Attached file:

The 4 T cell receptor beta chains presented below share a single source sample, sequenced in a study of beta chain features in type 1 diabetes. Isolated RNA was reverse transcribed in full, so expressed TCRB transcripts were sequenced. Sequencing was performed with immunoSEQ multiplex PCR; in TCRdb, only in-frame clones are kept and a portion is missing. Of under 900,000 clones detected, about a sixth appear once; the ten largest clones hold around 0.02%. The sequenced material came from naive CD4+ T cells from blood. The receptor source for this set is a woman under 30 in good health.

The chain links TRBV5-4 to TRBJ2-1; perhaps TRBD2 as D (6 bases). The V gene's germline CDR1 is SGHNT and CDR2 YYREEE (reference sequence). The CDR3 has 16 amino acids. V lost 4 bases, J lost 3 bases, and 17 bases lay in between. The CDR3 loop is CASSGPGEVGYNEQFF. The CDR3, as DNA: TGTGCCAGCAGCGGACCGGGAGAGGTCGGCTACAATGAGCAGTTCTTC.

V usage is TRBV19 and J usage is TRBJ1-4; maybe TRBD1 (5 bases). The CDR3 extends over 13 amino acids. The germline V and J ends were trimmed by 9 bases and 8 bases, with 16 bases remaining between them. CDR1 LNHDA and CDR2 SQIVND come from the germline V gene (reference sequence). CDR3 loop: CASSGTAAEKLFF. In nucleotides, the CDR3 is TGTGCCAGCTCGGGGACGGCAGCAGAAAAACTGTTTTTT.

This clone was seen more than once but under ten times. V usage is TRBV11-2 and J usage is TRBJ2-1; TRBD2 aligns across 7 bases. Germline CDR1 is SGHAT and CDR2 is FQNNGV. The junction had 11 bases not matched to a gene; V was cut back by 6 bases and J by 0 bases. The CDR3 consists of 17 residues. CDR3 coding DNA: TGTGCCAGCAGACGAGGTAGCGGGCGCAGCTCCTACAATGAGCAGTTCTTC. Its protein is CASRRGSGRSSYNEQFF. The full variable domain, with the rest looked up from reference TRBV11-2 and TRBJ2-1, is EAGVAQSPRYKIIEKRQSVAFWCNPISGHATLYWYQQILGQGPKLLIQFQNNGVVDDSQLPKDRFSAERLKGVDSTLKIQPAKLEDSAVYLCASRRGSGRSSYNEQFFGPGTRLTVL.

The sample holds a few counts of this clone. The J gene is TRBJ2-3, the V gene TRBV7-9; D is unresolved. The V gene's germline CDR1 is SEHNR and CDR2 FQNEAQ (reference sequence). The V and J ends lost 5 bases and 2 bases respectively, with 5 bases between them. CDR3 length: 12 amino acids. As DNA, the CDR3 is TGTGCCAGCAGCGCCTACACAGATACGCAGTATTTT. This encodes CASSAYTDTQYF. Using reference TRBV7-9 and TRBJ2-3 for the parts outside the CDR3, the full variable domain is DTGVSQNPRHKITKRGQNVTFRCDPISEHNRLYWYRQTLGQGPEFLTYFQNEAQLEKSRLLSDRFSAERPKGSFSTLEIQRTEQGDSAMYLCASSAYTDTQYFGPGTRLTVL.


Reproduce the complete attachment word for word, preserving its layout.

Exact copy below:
The 4 T cell receptor beta chains presented below share a single source sample, sequenced in a study of beta chain features in type 1 diabetes. Isolated RNA was reverse transcribed in full, so expressed TCRB transcripts were sequenced. Sequencing was performed with immunoSEQ multiplex PCR; in TCRdb, only in-frame clones are kept and a portion is missing. Of under 900,000 clones detected, about a sixth appear once; the ten largest clones hold around 0.02%. The sequenced material came from naive CD4+ T cells from blood. The receptor source for this set is a woman under 30 in good health.

The chain links TRBV5-4 to TRBJ2-1; perhaps TRBD2 as D (6 bases). The V gene's germline CDR1 is SGHNT and CDR2 YYREEE (reference sequence). The CDR3 has 16 amino acids. V lost 4 bases, J lost 3 bases, and 17 bases lay in between. The CDR3 loop is CASSGPGEVGYNEQFF. The CDR3, as DNA: TGTGCCAGCAGCGGACCGGGAGAGGTCGGCTACAATGAGCAGTTCTTC.

V usage is TRBV19 and J usage is TRBJ1-4; maybe TRBD1 (5 bases). The CDR3 extends over 13 amino acids. The germline V and J ends were trimmed by 9 bases and 8 bases, with 16 bases remaining between them. CDR1 LNHDA and CDR2 SQIVND come from the germline V gene (reference sequence). CDR3 loop: CASSGTAAEKLFF. In nucleotides, the CDR3 is TGTGCCAGCTCGGGGACGGCAGCAGAAAAACTGTTTTTT.

This clone was seen more than once but under ten times. V usage is TRBV11-2 and J usage is TRBJ2-1; TRBD2 aligns across 7 bases. Germline CDR1 is SGHAT and CDR2 is FQNNGV. The junction had 11 bases not matched to a gene; V was cut back by 6 bases and J by 0 bases. The CDR3 consists of 17 residues. CDR3 coding DNA: TGTGCCAGCAGACGAGGTAGCGGGCGCAGCTCCTACAATGAGCAGTTCTTC. Its protein is CASRRGSGRSSYNEQFF. The full variable domain, with the rest looked up from reference TRBV11-2 and TRBJ2-1, is EAGVAQSPRYKIIEKRQSVAFWCNPISGHATLYWYQQILGQGPKLLIQFQNNGVVDDSQLPKDRFSAERLKGVDSTLKIQPAKLEDSAVYLCASRRGSGRSSYNEQFFGPGTRLTVL.

The sample holds a few counts of this clone. The J gene is TRBJ2-3, the V gene TRBV7-9; D is unresolved. The V gene's germline CDR1 is SEHNR and CDR2 FQNEAQ (reference sequence). The V and J ends lost 5 bases and 2 bases respectively, with 5 bases between them. CDR3 length: 12 amino acids. As DNA, the CDR3 is TGTGCCAGCAGCGCCTACACAGATACGCAGTATTTT. This encodes CASSAYTDTQYF. Using reference TRBV7-9 and TRBJ2-3 for the parts outside the CDR3, the full variable domain is DTGVSQNPRHKITKRGQNVTFRCDPISEHNRLYWYRQTLGQGPEFLTYFQNEAQLEKSRLLSDRFSAERPKGSFSTLEIQRTEQGDSAMYLCASSAYTDTQYFGPGTRLTVL.